We use the term “normal” so casually and so often that it seems utterly…normal. But in a compelling Trends in Cognitive Sciences paper published earlier this year, Yale University neuroscientists Avram Holmes and Lauren Patrick argue we must move beyond the traditional concept of “normal” because it doesn’t exist—at least, not as a single, fixed entity. Instead, they contend, it represents a wide spectrum of healthy variability. They shed light on why this variability exists, and what it contributes to the process of evolution.
It’s a position that is increasingly embraced by cognitive neuroscientists, and it has clinical implications. The current assumption is mental pathology reflects a deviation from or disruption of “normal” behavior, which is in turn defined as the average behavior across the larger population; if you don’t behave like most people, then something’s gone wrong.
Consider depression. In the Diagnostic and Statistical Manual of Mental Disorders, depression is defined by a constellation of symptoms: low mood, diminished interest in or ability to feel pleasure, changes in weight or appetite, sleeping too little or too much, feeling sluggish or hyperactive, etcetera. This diagnostic line in the sand draws a contrast to what is viewed as “normal” mental behavior—things like normal mood, normal interests in and ability to feel pleasure, normal appetite, sleep, energy and so on.
The systematic lumping of non-normal behaviors into a discrete diagnosis gives the impression mental illness is a cognitive stepping out of bounds—that the mind has broken and requires fixing. This concept of a fixed “normal,” Holmes and Patrick argue, is an erroneous and unrealistic (could one say “unhealthy”?) misconception that doesn’t reflect the healthy variation produced by evolution.
Evolution, they maintain, doesn’t converge on a stable “healthy”—or even a narrow range of healthy values within a given trait. Instead, there is a large range of healthy variability that depends greatly on the environment. And environments are rarely stable.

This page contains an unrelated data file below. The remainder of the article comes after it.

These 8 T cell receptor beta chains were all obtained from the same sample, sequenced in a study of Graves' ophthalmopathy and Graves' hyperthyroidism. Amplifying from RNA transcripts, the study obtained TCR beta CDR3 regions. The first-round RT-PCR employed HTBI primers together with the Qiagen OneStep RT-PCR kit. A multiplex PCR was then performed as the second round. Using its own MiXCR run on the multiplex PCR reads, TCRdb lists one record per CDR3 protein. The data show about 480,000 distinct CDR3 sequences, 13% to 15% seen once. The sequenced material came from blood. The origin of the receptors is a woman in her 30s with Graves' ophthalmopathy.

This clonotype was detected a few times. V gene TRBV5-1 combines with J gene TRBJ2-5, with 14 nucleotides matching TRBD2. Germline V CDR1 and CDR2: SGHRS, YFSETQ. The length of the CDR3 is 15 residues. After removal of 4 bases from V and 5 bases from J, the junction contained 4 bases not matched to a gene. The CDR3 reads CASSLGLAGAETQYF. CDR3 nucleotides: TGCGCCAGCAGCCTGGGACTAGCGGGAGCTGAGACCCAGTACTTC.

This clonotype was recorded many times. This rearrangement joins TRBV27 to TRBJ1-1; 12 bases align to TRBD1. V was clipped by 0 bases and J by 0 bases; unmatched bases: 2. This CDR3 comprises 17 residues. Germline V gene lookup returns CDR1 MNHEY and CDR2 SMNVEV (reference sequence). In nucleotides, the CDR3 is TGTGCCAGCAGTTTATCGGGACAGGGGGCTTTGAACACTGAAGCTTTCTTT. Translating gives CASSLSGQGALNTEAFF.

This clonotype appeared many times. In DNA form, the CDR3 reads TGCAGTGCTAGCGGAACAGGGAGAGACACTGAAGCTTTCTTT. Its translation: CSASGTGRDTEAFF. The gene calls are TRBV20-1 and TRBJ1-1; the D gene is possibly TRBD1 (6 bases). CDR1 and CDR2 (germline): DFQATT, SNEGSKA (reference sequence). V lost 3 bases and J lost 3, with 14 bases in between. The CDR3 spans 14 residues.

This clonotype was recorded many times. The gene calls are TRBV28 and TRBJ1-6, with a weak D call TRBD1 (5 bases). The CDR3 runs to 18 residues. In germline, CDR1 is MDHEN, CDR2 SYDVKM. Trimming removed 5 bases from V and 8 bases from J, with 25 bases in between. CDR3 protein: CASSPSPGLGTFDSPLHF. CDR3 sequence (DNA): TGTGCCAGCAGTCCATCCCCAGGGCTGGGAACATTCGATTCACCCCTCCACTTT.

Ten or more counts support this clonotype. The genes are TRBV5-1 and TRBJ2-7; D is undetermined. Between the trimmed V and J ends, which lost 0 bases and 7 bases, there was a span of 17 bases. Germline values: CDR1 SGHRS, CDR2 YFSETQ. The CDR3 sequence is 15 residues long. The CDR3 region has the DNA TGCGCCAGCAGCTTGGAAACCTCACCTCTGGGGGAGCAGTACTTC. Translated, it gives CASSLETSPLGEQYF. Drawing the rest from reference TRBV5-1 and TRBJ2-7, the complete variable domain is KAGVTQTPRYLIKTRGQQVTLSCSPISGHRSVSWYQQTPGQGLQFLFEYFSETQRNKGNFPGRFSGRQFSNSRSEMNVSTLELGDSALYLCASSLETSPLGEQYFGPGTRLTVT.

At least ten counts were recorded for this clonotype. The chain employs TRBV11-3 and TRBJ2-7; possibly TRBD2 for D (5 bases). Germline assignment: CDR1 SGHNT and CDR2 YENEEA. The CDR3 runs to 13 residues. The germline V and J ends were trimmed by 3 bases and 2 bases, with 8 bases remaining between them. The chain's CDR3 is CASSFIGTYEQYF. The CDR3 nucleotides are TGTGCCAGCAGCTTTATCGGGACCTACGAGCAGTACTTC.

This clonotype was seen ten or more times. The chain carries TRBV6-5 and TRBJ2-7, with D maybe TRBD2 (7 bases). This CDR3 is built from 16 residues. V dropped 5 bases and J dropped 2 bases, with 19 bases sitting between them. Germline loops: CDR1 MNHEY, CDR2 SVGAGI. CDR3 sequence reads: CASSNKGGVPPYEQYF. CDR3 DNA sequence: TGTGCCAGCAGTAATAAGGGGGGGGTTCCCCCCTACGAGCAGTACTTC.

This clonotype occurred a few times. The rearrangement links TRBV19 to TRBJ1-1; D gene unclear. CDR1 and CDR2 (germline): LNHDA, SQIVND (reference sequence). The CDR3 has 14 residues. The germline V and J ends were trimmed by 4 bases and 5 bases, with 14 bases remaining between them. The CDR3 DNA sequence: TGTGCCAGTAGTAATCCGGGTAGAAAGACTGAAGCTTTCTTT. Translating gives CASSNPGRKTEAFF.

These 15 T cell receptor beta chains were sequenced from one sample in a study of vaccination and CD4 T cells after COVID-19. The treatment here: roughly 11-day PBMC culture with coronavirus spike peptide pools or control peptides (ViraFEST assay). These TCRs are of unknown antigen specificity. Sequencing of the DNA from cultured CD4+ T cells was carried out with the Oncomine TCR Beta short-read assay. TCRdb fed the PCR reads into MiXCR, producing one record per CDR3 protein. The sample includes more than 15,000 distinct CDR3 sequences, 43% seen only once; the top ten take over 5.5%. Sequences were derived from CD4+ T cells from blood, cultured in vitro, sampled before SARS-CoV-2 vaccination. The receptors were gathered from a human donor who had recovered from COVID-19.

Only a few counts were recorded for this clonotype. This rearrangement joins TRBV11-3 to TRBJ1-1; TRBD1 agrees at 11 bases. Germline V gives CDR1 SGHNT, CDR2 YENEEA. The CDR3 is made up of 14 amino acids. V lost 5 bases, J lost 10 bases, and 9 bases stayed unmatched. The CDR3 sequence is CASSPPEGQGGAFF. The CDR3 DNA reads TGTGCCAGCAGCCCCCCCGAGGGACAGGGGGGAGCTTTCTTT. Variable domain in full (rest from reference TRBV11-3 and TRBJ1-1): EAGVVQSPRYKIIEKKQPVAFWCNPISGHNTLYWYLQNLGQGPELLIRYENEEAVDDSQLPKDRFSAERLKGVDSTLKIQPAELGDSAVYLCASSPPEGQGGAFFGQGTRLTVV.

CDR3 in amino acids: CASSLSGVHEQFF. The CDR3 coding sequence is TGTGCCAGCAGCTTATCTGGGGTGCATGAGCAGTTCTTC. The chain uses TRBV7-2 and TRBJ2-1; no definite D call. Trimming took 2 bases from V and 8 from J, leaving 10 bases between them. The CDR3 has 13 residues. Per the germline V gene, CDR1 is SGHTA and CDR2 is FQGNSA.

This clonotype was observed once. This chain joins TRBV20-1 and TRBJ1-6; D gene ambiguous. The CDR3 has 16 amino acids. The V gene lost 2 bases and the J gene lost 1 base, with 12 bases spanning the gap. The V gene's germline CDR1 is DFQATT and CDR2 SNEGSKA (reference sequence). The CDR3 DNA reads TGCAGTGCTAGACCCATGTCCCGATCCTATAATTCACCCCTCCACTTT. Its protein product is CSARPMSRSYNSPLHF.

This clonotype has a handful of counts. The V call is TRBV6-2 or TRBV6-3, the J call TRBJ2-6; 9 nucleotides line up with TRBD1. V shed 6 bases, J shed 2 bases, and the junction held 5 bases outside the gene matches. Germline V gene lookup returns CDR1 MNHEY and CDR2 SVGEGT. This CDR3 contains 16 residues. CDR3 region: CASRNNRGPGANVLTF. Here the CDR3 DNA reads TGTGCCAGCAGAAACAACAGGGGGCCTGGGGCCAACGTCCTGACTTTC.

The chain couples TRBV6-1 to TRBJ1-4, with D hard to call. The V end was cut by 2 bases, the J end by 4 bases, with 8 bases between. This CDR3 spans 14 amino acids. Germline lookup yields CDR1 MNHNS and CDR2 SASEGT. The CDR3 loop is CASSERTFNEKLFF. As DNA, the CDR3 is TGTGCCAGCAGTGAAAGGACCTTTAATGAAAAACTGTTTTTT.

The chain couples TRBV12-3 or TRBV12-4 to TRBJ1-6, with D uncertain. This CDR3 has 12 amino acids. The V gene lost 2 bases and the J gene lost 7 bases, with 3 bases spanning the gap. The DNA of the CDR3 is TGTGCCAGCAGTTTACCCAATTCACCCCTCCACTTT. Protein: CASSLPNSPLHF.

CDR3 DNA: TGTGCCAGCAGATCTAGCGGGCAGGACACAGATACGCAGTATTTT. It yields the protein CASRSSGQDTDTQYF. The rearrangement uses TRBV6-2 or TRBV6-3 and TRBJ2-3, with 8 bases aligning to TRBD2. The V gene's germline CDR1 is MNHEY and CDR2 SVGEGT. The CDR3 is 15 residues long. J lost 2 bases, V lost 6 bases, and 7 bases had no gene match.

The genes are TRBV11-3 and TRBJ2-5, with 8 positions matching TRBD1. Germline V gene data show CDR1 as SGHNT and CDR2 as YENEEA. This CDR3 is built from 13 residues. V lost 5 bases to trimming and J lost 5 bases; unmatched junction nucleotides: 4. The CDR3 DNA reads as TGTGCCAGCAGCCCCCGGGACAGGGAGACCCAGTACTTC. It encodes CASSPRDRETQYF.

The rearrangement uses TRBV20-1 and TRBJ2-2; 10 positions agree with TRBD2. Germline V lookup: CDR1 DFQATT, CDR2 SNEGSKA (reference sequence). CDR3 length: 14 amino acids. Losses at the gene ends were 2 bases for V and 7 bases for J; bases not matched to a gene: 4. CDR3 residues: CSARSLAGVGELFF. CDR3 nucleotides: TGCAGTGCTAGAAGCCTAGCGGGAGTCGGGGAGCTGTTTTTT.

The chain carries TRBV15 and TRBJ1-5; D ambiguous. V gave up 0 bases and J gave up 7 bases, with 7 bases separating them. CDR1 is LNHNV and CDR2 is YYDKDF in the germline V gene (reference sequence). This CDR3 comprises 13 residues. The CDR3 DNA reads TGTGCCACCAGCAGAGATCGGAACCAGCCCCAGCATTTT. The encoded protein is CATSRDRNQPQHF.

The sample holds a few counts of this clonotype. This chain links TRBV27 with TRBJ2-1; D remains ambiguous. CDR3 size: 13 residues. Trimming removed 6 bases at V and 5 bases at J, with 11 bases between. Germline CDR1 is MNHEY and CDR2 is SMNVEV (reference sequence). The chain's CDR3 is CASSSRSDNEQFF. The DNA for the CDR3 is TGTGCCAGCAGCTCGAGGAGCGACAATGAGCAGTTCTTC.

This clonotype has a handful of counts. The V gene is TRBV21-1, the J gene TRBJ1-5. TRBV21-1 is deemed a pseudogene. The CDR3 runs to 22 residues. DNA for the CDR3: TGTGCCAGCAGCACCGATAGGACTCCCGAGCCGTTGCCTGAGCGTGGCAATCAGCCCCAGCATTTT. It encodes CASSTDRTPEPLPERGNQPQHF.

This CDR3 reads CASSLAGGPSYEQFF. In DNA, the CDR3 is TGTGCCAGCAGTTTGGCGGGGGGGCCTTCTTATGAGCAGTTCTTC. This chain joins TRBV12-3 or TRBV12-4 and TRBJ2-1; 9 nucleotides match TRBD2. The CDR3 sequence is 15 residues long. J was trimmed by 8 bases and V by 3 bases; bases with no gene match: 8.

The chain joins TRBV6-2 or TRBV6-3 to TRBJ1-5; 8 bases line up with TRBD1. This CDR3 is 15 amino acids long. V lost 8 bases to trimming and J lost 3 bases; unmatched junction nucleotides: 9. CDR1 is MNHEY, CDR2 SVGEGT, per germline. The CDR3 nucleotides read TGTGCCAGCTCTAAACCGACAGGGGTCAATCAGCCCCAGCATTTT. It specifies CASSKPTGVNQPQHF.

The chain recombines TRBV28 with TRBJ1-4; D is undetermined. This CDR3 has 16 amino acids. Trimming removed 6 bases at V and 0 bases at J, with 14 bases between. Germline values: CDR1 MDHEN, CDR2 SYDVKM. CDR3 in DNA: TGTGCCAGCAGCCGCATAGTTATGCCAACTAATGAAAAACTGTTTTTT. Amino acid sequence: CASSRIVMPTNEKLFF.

To illustrate this, they describe how for decades, biologists studied the foraging behaviors of the great tit (a bird, Parus major) with the assumption there was a single “healthy” foraging strategy that individual birds deviated from at their own peril.
But this healthy-versus-unhealthy dichotomy was proved untrue when biologists realized the species’s optimal temperament and foraging style varied from year to year, depending on the environment. When food was scarce, adventurous and aggressive birds were more successful at finding food and so outlived their more mellow neighbors. When food was abundant, these same adventurous and aggressive birds—doing the same things—were more likely to put themselves in harm’s way and so were less likely to outlive their neighbors who stayed close to the nest.
The take-home: behaviors are not simply healthy or unhealthy but rather healthy or unhealthy within a specific environment. Behavioral variability allows a species to flexibly meet ever-changing conditions.
As you might expect, the same applies to our own species. Sensation-seeking and impulsive behaviors can predispose someone to substance abuse and (one imagines) are problematic for people trying to hold down a nine-to-five desk job. But studies have shown these same traits are essential to social behavior, physical activity, environmental exploration and finding a partner.
These traits, Holmes and Patrick point out, are further fleshed out in brain-imaging studies—not as discrete categories (person A has an unhealthy, sensation-seeking brain; person B’s brain is healthy) but rather as characteristics that vary in each individual. Studies have shown each person’s unique genes and environment interact to produce brain networks with unique properties that coalesce into complexly unique behaviors. Just as fingerprints vary by person, so do brains.
So, they contend, the construct of “mental illness” should reflect not simply our genes, brains and behaviors, but our environments as well. Returning to the great tits, one could imagine that during times of plenty an aggressive great tit might perch on their therapist’s couch, struggling to chillax. During a famine, however, a mellower great tit might need a nudge out of the nest. Churchill was a superb wartime prime minister, but less effective in peacetime.
The construct of “healthy,” therefore, should reflect a wide range of “normal” behavior—so wide that it would likely destroy our tidy and compact notion of “normal.”
It is this sort of complexity—the very variability of the real world—that Holmes and Patrick invite us to embrace. Unfortunately, complexity is…well, complex. It’s something our brains, in their effort to adapt, simply don’t do well. This resistance against complexity reflects an adaptive strategy; when faced with it, we tend to reduce our environment to actionable—often binary—decisions. (“To be or not to be—that is the question!”) But as the scientific environment evolves, we scientists, too, should adapt our strategy as we forage about the mental jungle for truth.
Anything less would be unhealthy.